Unsymmetrical, dialkyl disulfides3 can be prepared by several methods; three procedures appear to be generally applicable. First, the reaction of an N-(alkylthio)- or N-(arylthio)phthalimide with thiols4 gives unsymmetrical disulfides in good yield; however, the synthesis of the thiophthalimide5,6 requires the corresponding sulfenyl chloride, which is rather unstable and undergoes undesirable side reactions when α-protons are available.7 Second, the adduct of a thiol and diethyl azodicarboxylate reacts with a thiol, giving unsymmetrical disulfides in high yield.8 The adduct formation, however, is severely suppressed by steric hindrance in the alkyl portion of the thiol; secondary and tertiary thiols are normally unreactive.9 Third, the reaction of sodium alkylthiosulfates10 with thiolates provides unhindered, mixed disulfides in low to moderate yields,11 and hindered compounds12 in yields of 6–10%. A general and satisfactory synthetic procedure for hindered, unsymmetrical disulfides was not available at the time the present study was undertaken,6 the probable reason being that the known methods utilize a sterically sensitive bimolecular attack by a nucleophilic form of sulfur onto a sulfur atom bearing a suitable leaving group. Forcing conditions usually lead to disproportionation13 and polysulfide formation.11 The availability and low cost of starting materials and the expeditious process involved in the "Bunte Salt" approach10 provided a reasonable basis for modifying the existing procedure,11 extending its applicability to bulky, unsymmetrical disulfides. Table I shows boiling points and distillate composition of a number of mixed disulfides prepared in up to 80% yield by the method presented here;14 base-catalyzed disproportionation13 and polymerization11 appear to be minimized.
TABLE I
UNSYMMETRICAL DIALKYL DISULFIDES PREPARED BY THE THIOSULFATE PROCEDURE. DISTILLATION CONDITIONS AND COMPOSITIONa,b

R

R'

bp, °C/torr

yield (%)

RSSR' (%)

RSSR (%)

R'SSR' (%)


(CH3)2CHCH2-

(CH3)2CH-

33–34/0.15

60

92

6

2

(CH3)2CHCH2-

CH3CH2-

51/3

62

98

1

(CH3)2CHCH2-

CH3-

52/8.5

65

97

1.5

(CH3)2CHCH2-

CH2=CHCH2

57.5/1.5

81

96

2

1.5

(CH3)2CH-

CH3CH2=

49/9

60

98

<1

c

(CH3)2CH-

CH3-

37–38/11

72

98.5

<1

(CH3)2CH-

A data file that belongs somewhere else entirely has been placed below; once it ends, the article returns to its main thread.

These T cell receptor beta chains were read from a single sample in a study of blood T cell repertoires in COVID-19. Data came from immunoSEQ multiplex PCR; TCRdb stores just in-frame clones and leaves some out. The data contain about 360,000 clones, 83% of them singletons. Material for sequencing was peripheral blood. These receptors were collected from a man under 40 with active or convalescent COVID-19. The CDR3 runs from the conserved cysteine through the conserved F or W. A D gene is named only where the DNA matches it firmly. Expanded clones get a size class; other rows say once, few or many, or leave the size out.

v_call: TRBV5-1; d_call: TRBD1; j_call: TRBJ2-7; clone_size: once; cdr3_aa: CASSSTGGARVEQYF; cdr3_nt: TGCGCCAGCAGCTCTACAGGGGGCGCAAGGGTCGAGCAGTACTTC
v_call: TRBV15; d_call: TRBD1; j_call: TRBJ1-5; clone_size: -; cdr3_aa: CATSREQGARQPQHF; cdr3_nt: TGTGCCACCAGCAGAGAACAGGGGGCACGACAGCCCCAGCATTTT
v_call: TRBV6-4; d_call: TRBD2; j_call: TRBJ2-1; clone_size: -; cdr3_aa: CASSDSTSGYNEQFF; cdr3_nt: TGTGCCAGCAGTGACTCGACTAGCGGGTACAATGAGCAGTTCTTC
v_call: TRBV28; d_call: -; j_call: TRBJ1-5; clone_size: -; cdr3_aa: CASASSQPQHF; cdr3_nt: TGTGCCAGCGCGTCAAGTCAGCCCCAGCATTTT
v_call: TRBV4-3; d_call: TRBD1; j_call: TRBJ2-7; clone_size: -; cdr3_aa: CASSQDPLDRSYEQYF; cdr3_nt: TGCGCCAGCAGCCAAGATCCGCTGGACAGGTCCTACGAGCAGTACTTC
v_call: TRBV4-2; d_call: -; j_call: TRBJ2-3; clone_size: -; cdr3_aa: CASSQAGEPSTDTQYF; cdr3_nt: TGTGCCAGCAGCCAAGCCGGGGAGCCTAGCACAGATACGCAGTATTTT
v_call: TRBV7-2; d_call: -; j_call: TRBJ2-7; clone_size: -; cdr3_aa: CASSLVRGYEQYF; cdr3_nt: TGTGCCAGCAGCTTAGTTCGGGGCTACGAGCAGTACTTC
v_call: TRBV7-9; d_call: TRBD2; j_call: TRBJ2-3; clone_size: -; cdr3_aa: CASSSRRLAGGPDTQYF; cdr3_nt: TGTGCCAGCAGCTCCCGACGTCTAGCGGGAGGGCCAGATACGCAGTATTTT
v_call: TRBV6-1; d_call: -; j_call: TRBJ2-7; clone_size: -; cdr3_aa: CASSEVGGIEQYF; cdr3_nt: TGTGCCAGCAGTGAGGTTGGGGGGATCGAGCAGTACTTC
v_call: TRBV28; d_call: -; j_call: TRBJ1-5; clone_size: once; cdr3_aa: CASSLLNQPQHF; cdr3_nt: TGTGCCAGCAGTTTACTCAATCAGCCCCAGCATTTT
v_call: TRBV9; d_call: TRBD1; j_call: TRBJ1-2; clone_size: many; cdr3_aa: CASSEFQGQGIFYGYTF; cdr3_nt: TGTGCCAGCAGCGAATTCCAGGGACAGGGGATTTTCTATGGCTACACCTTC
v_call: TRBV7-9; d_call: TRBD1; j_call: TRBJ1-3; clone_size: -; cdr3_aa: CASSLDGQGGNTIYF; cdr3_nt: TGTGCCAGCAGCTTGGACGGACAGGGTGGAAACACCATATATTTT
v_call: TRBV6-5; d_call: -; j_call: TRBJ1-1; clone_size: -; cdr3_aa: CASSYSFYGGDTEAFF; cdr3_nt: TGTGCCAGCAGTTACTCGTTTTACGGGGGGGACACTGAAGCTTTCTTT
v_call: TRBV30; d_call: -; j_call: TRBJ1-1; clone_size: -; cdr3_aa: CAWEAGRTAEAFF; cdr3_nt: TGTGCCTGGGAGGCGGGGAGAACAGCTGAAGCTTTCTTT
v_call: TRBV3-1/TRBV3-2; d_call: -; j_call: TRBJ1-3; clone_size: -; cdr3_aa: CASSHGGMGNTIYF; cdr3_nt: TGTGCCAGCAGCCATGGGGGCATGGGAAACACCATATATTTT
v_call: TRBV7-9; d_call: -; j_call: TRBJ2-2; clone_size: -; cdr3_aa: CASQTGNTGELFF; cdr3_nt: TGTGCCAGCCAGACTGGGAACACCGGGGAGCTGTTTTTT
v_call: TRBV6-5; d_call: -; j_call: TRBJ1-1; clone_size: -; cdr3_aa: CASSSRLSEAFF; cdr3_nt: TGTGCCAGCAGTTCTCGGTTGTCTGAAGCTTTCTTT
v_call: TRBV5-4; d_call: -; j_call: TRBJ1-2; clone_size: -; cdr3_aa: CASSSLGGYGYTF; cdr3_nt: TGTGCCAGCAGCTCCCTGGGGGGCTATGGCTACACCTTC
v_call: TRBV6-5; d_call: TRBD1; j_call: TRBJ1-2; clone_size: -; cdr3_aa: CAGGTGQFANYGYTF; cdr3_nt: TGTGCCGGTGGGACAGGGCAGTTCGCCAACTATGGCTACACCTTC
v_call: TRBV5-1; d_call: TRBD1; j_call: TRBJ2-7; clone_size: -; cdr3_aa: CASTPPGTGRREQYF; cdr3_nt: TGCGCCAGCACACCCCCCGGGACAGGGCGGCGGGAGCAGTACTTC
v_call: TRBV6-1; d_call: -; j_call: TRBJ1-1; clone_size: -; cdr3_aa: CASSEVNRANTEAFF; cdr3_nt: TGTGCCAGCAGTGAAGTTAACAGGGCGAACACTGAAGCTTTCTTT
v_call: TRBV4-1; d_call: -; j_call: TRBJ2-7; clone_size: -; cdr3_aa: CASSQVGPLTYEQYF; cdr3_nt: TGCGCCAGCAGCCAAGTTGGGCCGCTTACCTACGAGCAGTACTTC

CH2=CHCH2-

55.5/5

69

98.5

<1

C2H5CH(CH3)-

(CH3)2CH-

40–41/0.2

73

96.5

3

c

C2H5CH(CH3)-

CH3CH2-

47/1.5

64

98.5

<1

<1

C2H5CH(CH3)-

CH3-

46.5/6

71

99

C2H5CH(CH3)-

CH2=CHCH2-

51/1

71

98.5

<1

(CH3)3C

(CH3)2CH

30–32/2

53

96.5

1

<1

(CH3)3C-

CH3CH2-

43–44/5

52

97

<1

2

(CH3)3C-

CH3-

46/12

49

98.5

<1

<1

(CH3)3C-

CH2=CHCH2-

53/2

54

99


aDetermined by GC analysis on a 12-ft 5% SE-30 on Chromosorb G column.

bSatisfactory analytical data (±0.52% for C, H, S) were obtained for all compounds.

cCould not be separated by GC.


References and Notes
  1. Centro de Química, Instituto Venezolano de Investigaciones Científicas, IVIC, Apartado 1827, Caracas 1010 A, Venezuela.
  2. A. J. Parker and N. Kharasch, Chem. Rev., 59, 583 (1959).
  3. A Schöberl and A. Wagner, in E. Müller, Ed., "Methoden der Organischen Chemie" (Houben-Weyl), 4th ed., Vol. 9, Georg Thieme Verlag, Stuttgart, 1955, pp. 72–73; C. G. Moore and M. Porter, J. Chem. Soc., 2890 (1958); L. Field, T. C. Owen, R. R. Crenshaw, and A. W. Bryan, J. Am. Chem. Soc., 83, 4414 (1961); T. F. Parsons, J. D. Buckman, D. E. Pearson, and L. Field, J. Org. Chem., 30, 1923 (1965), and references cited therein; V. I. Dronov and N. V. Pokaneshchikova, Zh. Org. Khim., 6, 2225 (1970); R. H. Cragg, J. P. N. Husband, and A. F. Weston, J. Chem. Soc. D, 1701 (1970); L. Field, Synthesis, 101 (1972); D. A. Armitage, M. J. Clark, and C. C. Tso, J. Chem. Soc., Perkin Trans. 1, 680 (1972); J. Meijer and P. Vermees, Recl. Trav. Chim. Pays-Bas, 93, 242 (1974); O. Abe, M. F. Lukacovic, and C. Ressler, J. Org. Chem., 39, 253 (1974); P. Dubs and R. Stüssi, Helv. Chim. Acta, 59, 1307 (1976); K. C. Mates, O. L. Chapman, and J. A. Klun, J. Org. Chem., 42, 1814 (1977).
  4. K. S. Boustany and A. B. Sullivan, Tetrahedron Lett., 3547 (1970); D. N. Harpp, D. K. Ash, T. G. Back, J. G. Gleason, B. A. Orwig, W. F. Van Horn, and J. P. Snyder, Tetrahedron Lett., 3551 (1970).
  5. E. Kühle, Synthesis, 617 (1971);
  6. One notable exception appeared; see M. Fukurawa, T. Suda, A. Tsukamoto, and S. Hayashi, Synthesis, 165 (1975).
  7. M. Behforouz and J. E. Kerwood, J. Org. Chem., 34, 51 (1969).
  8. T. Mukaiyama and K. Takahashi, Tetrahedron Lett., 5907 (1968).
  9. M. E. Alonso, unpublished observations;
  10. H. B. Footner and S. Smiles, J. Chem. Soc., 127, 2887 (1925).
  11. B. Milligan and J. M. Swan, J. Chem. Soc., 6008 (1963); B. Milligan, B. Saville, and J. M. Swan, J. Chem. Soc., 4850 (1961).
  12. H. E. Wijiers, H. Boelens, A. Van der Gen, and L. Brandsma, Recl. Trav. Chim. Pays-Bas, 88, 519 (1969).
  13. M. Calvin, "Mercaptans and Disulfides," Oak Ridge, Tenn., 1954, U.S. Atomic Energy Report UCRL-2438; A. P. Ryle and F. Sanger, Biochem. J., 60, 535 (1955); J. L. Kice and G. E. Ekman, J. Org. Chem., 40, 711 (1975); J. P. Danehy, in N. Kharasch and C. Y. Meyers, Eds., "The Chemistry of Organic Sulfur Compounds," Vol. 2, Pergamon Press, New York, 1966, p. 337.
  14. M. E. Alonso, H. Aragona, A. W. Chitty, R. Compagnone, and G. Martin, J. Org. Chem., 43, 4491 (1978).

Appendix
Chemical Abstracts Nomenclature (Collective Index Number);
(Registry Number)

methanol (67-56-1)

diethyl ether (60-29-7)

sodium hydroxide (1310-73-2)

sodium chloride (7647-14-5)

hydrogen bromide (10035-10-6)

sulfur dioxide (7446-09-5)

2-bromopropane (75-26-3)

sodium thiosulfate (7772-98-7)

sulfur (7704-34-9)

calcium sulfate (7778-18-9)

diethyl azodicarboxylate (1972-28-7)

hexane (110-54-3)

argon (7440-37-1)

thiophthalimide

Disulfide, 1-methylethyl 1-methylpropyl,
sec-Butyl isopropyl disulfide (67421-86-7)

sodium thiosulfate pentahydrate

2-butanethiol (513-53-1)

Sodium 2-butanethiolate

Sodium isopropyl thiosulfate